Back in the 1990s, real estate agents used their faces and their names for branding and for marketing. Having a first and last name as a domain name was as standard as the static template 1.0 website.

Apparently, agents and experts believed homebuyers and sellers would search the Internet by real estate agent name.

What was old is new again, as the .realtor domain names are now available through the National Association of Realtors for members. I tried to buy, but of course that’s not allowed. NAR requires that you use your first, last or full name in your .realtor domain.

NAR will let me buy “” or “” Unless I point my .realtor domain name to my own website, it will direct traffic to a “profile website.”

I think I’ll just stick with my .com domains. I can have domain names like and and and several others that don’t include my name, or the words sell or sold. The domain names are more about real estate, not about me.

Maybe someday the whole .com thing will make it even easier to stand out and show up on the Internet. Some Realtors have a kind of herd mentality. As a group, we are not the most Internet-savvy people on the planet. Agents often want to hang out on the websites where the other real estate agents hang out because they believe that is where the business is and that bigger is somehow better.

There is plenty of business to go around, and there isn’t anything wrong with standing out or even with being exclusive. I’ll go on record as saying I don’t want to be just like my competitors. I want to stand out, and I can do that and still be found.

As people are focused on the media companies, I am shifting my focus to my clients, and my future clients, who don’t want to be a lead and who want to work with someone just like me.

These people will find me through others, or on the Internet as they search for information that goes beyond the generic 10 things they need to do now or the sevens ways they can do it better with the stock photography of a person screaming or pointing, or that one house that I see everywhere.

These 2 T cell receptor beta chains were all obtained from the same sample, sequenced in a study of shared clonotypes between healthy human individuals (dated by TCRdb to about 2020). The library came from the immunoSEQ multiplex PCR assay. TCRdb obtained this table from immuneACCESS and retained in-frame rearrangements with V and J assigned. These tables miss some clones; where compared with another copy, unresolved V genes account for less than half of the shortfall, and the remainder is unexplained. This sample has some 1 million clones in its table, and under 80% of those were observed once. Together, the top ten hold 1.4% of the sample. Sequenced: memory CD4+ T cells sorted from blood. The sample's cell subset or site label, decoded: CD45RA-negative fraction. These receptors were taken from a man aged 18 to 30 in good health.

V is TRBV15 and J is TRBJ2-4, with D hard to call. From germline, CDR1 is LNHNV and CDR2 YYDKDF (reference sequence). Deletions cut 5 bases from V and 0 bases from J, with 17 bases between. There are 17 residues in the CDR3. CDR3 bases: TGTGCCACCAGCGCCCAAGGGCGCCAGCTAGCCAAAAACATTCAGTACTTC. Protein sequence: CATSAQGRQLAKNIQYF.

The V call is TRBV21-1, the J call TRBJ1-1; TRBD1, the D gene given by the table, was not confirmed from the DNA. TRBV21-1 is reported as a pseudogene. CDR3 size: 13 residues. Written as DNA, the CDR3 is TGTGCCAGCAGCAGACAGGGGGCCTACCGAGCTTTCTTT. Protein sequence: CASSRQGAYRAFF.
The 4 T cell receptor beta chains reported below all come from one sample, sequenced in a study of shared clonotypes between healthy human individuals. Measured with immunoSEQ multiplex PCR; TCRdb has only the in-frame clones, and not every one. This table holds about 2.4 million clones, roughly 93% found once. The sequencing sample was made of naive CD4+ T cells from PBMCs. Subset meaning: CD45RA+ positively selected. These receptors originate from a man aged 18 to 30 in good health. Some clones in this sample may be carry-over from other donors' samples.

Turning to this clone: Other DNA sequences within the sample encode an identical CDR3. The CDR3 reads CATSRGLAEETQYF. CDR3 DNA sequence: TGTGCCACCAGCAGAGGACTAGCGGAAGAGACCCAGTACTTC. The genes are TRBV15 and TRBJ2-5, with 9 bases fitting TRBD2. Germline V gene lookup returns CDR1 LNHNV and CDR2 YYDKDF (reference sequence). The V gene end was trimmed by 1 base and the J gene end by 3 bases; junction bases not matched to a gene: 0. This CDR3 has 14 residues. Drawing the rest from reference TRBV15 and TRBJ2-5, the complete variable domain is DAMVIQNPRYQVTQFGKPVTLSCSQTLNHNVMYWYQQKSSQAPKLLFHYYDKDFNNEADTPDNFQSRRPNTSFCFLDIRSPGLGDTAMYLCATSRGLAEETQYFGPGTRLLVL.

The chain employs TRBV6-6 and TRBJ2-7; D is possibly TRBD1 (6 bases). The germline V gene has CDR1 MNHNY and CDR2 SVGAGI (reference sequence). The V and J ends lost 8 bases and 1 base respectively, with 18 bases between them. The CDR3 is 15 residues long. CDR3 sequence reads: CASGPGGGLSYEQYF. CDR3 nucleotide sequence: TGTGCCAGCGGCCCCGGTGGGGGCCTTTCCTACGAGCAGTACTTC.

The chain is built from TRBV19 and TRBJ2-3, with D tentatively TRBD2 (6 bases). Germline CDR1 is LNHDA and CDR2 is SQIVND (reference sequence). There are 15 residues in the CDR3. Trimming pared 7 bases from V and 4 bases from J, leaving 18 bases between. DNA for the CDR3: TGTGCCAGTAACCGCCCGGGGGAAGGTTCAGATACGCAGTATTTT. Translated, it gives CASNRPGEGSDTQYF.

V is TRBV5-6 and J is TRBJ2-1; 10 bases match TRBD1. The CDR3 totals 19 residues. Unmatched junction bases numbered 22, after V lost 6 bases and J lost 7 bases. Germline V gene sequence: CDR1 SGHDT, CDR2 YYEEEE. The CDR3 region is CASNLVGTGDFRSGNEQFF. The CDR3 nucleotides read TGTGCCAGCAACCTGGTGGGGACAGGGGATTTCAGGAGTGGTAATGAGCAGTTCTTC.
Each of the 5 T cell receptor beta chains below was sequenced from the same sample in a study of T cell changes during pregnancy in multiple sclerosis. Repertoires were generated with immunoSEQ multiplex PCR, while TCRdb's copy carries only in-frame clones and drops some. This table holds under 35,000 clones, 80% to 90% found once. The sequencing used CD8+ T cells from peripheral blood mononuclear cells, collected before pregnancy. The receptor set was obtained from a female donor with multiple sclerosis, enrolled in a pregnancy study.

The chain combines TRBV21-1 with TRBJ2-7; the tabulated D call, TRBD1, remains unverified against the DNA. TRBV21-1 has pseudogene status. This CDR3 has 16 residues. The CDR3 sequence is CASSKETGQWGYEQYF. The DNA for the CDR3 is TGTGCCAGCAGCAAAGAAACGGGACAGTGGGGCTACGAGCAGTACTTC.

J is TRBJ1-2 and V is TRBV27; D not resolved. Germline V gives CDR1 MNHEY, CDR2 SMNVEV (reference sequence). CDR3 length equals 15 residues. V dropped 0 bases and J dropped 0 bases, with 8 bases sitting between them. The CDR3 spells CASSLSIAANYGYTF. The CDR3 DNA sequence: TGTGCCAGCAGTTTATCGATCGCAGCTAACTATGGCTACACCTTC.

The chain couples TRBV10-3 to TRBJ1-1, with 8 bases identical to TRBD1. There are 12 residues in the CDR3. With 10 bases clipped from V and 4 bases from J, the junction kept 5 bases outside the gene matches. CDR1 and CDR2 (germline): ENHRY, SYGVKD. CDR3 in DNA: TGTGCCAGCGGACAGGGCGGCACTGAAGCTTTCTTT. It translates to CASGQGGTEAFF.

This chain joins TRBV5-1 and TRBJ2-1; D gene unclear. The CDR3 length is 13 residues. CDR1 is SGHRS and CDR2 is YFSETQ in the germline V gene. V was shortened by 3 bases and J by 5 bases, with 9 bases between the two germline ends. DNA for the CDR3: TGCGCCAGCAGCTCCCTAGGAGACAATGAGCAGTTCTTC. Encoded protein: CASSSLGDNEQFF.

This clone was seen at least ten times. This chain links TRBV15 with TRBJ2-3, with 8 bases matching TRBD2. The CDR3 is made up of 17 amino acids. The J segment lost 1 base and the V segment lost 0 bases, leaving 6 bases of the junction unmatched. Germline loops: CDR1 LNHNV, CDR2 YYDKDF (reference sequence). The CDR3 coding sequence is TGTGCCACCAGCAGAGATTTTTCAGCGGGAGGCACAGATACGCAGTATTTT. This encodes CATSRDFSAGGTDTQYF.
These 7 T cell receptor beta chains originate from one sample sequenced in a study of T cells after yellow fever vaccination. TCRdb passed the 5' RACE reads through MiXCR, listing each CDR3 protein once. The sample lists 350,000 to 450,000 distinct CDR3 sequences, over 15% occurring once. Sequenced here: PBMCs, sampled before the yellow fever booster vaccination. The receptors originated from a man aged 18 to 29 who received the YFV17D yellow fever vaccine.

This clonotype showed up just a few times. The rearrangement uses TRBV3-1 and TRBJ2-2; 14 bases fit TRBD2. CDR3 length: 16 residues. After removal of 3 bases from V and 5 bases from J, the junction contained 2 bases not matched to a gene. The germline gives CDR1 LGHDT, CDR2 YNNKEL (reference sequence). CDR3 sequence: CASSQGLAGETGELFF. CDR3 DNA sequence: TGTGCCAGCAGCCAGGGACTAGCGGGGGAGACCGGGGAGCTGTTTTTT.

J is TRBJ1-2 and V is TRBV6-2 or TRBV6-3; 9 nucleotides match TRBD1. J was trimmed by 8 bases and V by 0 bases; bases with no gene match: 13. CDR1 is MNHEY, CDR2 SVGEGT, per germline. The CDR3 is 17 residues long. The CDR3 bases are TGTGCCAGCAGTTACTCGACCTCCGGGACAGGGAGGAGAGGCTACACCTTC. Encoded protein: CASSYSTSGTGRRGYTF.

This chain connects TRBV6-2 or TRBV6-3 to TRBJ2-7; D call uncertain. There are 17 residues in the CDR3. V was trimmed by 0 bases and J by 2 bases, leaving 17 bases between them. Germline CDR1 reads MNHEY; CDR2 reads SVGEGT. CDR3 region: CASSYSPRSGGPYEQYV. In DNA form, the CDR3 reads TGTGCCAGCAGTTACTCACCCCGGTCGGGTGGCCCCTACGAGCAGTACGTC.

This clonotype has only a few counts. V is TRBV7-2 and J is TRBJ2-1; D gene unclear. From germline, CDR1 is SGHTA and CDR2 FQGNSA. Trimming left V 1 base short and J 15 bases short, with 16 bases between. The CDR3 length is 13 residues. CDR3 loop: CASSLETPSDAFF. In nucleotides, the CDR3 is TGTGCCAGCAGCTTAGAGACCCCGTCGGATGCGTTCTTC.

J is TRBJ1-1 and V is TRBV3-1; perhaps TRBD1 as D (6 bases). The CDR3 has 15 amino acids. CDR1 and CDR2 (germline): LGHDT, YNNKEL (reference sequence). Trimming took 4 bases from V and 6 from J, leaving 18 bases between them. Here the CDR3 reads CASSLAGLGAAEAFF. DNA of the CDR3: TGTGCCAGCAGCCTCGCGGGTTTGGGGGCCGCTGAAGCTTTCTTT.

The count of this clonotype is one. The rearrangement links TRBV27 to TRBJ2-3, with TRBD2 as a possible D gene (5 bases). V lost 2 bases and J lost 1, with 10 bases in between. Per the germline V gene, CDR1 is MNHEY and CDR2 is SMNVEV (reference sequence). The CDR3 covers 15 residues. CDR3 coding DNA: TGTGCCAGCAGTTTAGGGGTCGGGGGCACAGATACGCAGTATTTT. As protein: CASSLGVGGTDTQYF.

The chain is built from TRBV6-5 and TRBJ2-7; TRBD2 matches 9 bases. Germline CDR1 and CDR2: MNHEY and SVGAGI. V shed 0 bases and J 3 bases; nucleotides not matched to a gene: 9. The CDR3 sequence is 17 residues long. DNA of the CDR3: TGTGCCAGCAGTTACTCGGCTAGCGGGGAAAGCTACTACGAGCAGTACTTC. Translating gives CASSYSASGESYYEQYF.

The combination of writing a real estate blog and interacting with people in the community through social media channels still works well as a way to attract business. My clients use several real estate websites, yet they still managed to find me on the Internet and ask me to help them buy a home.

I never wanted to be part of a big national company. I always wanted to be the local real estate agent helping others in the community.

This month I celebrate my ninth year of writing a real estate blog. I own the domain names and I own the hosting account. My business sites are backed up daily and can be moved with the greatest of ease if I need to. I make the rules on my own site and decide how to use it.

There isn’t a lot of competition in the local real estate content space and not nearly as much content as there is in the generic real estate space. It takes time and work to become established as a local expert, but it is worth the effort.

There’s no reason a small, medium or even a large real estate company can’t have a real estate blog and publish local content and get traffic and business without relying on third-party websites. I like to think of business blogging as a content strategy that can be used to penetrate niche markets and stand out in local markets.

Like everything else in business, being able to do the things that no one else will do can be a great strategy for winning business. Several years ago cold calling was and maybe still is a great way for a real estate agent to find business. Most agents would not pick up the phone and call, but those who did got business because of it.

As real estate agents get on board with the idea of paying for premium profiles on the big commercial websites, even sending traffic to them so they can capture “leads,” I’ll be beefing up my local content and my social media strategies.

I won’t be buying Someone else can promote the idea of selling Teresa. I’ll be writing blog posts and taking pictures instead.

Teresa Boardman is a broker in St. Paul, Minnesota, and founder of the St. Paul Real Estate blog.

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